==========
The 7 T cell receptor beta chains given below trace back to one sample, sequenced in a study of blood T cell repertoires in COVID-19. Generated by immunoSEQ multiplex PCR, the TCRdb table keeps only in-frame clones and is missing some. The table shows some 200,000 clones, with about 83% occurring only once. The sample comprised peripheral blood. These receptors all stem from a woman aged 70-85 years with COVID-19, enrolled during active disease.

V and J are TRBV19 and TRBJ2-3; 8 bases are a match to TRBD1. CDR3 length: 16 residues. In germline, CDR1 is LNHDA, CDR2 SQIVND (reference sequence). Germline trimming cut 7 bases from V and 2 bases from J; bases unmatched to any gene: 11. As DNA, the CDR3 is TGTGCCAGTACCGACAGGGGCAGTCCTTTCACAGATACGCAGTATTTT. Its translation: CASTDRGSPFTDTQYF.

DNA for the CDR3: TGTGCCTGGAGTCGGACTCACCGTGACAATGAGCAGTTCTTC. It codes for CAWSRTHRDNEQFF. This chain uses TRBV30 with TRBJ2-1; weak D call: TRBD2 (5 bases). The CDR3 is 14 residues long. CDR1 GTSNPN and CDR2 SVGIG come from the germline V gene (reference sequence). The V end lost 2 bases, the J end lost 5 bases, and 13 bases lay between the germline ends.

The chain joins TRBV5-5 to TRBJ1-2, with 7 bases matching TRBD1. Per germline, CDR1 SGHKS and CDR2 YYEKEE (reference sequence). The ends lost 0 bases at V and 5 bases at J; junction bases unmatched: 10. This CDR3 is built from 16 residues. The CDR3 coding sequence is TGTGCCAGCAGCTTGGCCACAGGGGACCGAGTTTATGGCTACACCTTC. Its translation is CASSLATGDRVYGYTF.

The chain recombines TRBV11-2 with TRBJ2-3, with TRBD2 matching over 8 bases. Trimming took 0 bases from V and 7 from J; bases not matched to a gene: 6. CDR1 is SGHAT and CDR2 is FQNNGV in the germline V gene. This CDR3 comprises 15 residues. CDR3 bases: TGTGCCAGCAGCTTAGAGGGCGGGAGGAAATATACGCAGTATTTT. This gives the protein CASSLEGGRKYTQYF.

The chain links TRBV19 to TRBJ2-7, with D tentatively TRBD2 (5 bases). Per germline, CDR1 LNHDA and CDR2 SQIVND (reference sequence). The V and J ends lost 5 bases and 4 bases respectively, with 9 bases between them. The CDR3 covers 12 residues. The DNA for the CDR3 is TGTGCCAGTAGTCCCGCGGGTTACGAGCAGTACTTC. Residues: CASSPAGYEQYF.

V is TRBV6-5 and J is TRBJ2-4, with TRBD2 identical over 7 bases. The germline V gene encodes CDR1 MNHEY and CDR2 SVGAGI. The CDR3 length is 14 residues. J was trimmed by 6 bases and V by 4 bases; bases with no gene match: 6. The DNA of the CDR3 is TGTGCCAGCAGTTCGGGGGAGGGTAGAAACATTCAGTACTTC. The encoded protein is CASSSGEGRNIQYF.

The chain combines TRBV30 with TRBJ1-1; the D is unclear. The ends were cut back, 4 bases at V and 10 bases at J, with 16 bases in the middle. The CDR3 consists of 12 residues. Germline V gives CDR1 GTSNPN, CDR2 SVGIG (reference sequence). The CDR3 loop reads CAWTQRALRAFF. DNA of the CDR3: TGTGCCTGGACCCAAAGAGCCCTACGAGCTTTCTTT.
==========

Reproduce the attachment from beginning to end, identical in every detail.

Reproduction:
The 7 T cell receptor beta chains given below trace back to one sample, sequenced in a study of blood T cell repertoires in COVID-19. Generated by immunoSEQ multiplex PCR, the TCRdb table keeps only in-frame clones and is missing some. The table shows some 200,000 clones, with about 83% occurring only once. The sample comprised peripheral blood. These receptors all stem from a woman aged 70-85 years with COVID-19, enrolled during active disease.

V and J are TRBV19 and TRBJ2-3; 8 bases are a match to TRBD1. CDR3 length: 16 residues. In germline, CDR1 is LNHDA, CDR2 SQIVND (reference sequence). Germline trimming cut 7 bases from V and 2 bases from J; bases unmatched to any gene: 11. As DNA, the CDR3 is TGTGCCAGTACCGACAGGGGCAGTCCTTTCACAGATACGCAGTATTTT. Its translation: CASTDRGSPFTDTQYF.

DNA for the CDR3: TGTGCCTGGAGTCGGACTCACCGTGACAATGAGCAGTTCTTC. It codes for CAWSRTHRDNEQFF. This chain uses TRBV30 with TRBJ2-1; weak D call: TRBD2 (5 bases). The CDR3 is 14 residues long. CDR1 GTSNPN and CDR2 SVGIG come from the germline V gene (reference sequence). The V end lost 2 bases, the J end lost 5 bases, and 13 bases lay between the germline ends.

The chain joins TRBV5-5 to TRBJ1-2, with 7 bases matching TRBD1. Per germline, CDR1 SGHKS and CDR2 YYEKEE (reference sequence). The ends lost 0 bases at V and 5 bases at J; junction bases unmatched: 10. This CDR3 is built from 16 residues. The CDR3 coding sequence is TGTGCCAGCAGCTTGGCCACAGGGGACCGAGTTTATGGCTACACCTTC. Its translation is CASSLATGDRVYGYTF.

The chain recombines TRBV11-2 with TRBJ2-3, with TRBD2 matching over 8 bases. Trimming took 0 bases from V and 7 from J; bases not matched to a gene: 6. CDR1 is SGHAT and CDR2 is FQNNGV in the germline V gene. This CDR3 comprises 15 residues. CDR3 bases: TGTGCCAGCAGCTTAGAGGGCGGGAGGAAATATACGCAGTATTTT. This gives the protein CASSLEGGRKYTQYF.

The chain links TRBV19 to TRBJ2-7, with D tentatively TRBD2 (5 bases). Per germline, CDR1 LNHDA and CDR2 SQIVND (reference sequence). The V and J ends lost 5 bases and 4 bases respectively, with 9 bases between them. The CDR3 covers 12 residues. The DNA for the CDR3 is TGTGCCAGTAGTCCCGCGGGTTACGAGCAGTACTTC. Residues: CASSPAGYEQYF.

V is TRBV6-5 and J is TRBJ2-4, with TRBD2 identical over 7 bases. The germline V gene encodes CDR1 MNHEY and CDR2 SVGAGI. The CDR3 length is 14 residues. J was trimmed by 6 bases and V by 4 bases; bases with no gene match: 6. The DNA of the CDR3 is TGTGCCAGCAGTTCGGGGGAGGGTAGAAACATTCAGTACTTC. The encoded protein is CASSSGEGRNIQYF.

The chain combines TRBV30 with TRBJ1-1; the D is unclear. The ends were cut back, 4 bases at V and 10 bases at J, with 16 bases in the middle. The CDR3 consists of 12 residues. Germline V gives CDR1 GTSNPN, CDR2 SVGIG (reference sequence). The CDR3 loop reads CAWTQRALRAFF. DNA of the CDR3: TGTGCCTGGACCCAAAGAGCCCTACGAGCTTTCTTT.